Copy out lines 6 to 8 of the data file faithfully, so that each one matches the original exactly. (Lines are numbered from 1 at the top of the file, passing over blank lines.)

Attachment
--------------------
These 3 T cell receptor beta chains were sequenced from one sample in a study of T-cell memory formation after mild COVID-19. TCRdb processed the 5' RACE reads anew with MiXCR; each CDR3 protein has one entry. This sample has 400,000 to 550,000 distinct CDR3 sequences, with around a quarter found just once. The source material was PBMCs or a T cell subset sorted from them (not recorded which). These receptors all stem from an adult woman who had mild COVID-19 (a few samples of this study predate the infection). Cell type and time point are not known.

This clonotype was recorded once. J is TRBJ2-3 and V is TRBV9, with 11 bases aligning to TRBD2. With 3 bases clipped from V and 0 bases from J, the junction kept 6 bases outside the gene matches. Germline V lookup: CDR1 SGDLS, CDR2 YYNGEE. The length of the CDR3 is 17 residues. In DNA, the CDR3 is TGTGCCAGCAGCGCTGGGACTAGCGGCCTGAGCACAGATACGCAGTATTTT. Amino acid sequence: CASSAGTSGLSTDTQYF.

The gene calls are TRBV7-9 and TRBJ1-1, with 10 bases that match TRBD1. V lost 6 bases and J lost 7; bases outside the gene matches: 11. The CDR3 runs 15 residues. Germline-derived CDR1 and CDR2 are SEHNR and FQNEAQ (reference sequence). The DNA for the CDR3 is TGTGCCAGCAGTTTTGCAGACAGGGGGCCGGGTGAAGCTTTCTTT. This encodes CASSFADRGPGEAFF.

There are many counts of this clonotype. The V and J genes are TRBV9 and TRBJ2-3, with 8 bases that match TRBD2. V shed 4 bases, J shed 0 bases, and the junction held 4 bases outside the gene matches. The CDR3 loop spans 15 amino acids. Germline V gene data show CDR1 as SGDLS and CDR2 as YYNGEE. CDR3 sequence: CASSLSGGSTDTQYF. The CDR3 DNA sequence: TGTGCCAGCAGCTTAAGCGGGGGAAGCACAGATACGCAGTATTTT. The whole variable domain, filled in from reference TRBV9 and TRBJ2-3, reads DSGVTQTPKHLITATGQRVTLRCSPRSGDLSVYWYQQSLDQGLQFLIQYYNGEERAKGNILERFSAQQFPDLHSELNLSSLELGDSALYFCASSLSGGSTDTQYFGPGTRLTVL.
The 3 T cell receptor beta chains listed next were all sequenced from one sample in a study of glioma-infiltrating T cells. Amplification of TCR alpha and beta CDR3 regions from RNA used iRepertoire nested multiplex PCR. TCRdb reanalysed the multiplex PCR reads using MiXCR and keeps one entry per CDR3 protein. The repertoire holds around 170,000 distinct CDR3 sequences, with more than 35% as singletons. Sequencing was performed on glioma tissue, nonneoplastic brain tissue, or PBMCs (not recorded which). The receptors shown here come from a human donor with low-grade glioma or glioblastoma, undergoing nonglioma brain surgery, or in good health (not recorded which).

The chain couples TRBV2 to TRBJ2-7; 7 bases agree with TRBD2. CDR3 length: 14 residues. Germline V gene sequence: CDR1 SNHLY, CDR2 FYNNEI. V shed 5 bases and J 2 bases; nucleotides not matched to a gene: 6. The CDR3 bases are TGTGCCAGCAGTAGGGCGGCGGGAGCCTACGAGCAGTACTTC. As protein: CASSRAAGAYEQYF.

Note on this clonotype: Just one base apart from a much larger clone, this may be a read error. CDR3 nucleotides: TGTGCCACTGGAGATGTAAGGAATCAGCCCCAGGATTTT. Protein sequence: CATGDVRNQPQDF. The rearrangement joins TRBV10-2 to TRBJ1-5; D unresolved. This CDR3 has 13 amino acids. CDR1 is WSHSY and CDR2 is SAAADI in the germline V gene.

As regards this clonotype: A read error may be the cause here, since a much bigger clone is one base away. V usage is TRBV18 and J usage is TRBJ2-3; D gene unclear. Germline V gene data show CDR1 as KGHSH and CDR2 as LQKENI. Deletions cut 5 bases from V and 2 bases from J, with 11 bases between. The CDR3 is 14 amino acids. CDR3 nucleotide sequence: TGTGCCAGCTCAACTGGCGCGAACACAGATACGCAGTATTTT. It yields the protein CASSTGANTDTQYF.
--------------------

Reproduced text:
The chain couples TRBV2 to TRBJ2-7; 7 bases agree with TRBD2. CDR3 length: 14 residues. Germline V gene sequence: CDR1 SNHLY, CDR2 FYNNEI. V shed 5 bases and J 2 bases; nucleotides not matched to a gene: 6. The CDR3 bases are TGTGCCAGCAGTAGGGCGGCGGGAGCCTACGAGCAGTACTTC. As protein: CASSRAAGAYEQYF.

Note on this clonotype: Just one base apart from a much larger clone, this may be a read error. CDR3 nucleotides: TGTGCCACTGGAGATGTAAGGAATCAGCCCCAGGATTTT. Protein sequence: CATGDVRNQPQDF. The rearrangement joins TRBV10-2 to TRBJ1-5; D unresolved. This CDR3 has 13 amino acids. CDR1 is WSHSY and CDR2 is SAAADI in the germline V gene.

As regards this clonotype: A read error may be the cause here, since a much bigger clone is one base away. V usage is TRBV18 and J usage is TRBJ2-3; D gene unclear. Germline V gene data show CDR1 as KGHSH and CDR2 as LQKENI. Deletions cut 5 bases from V and 2 bases from J, with 11 bases between. The CDR3 is 14 amino acids. CDR3 nucleotide sequence: TGTGCCAGCTCAACTGGCGCGAACACAGATACGCAGTATTTT. It yields the protein CASSTGANTDTQYF.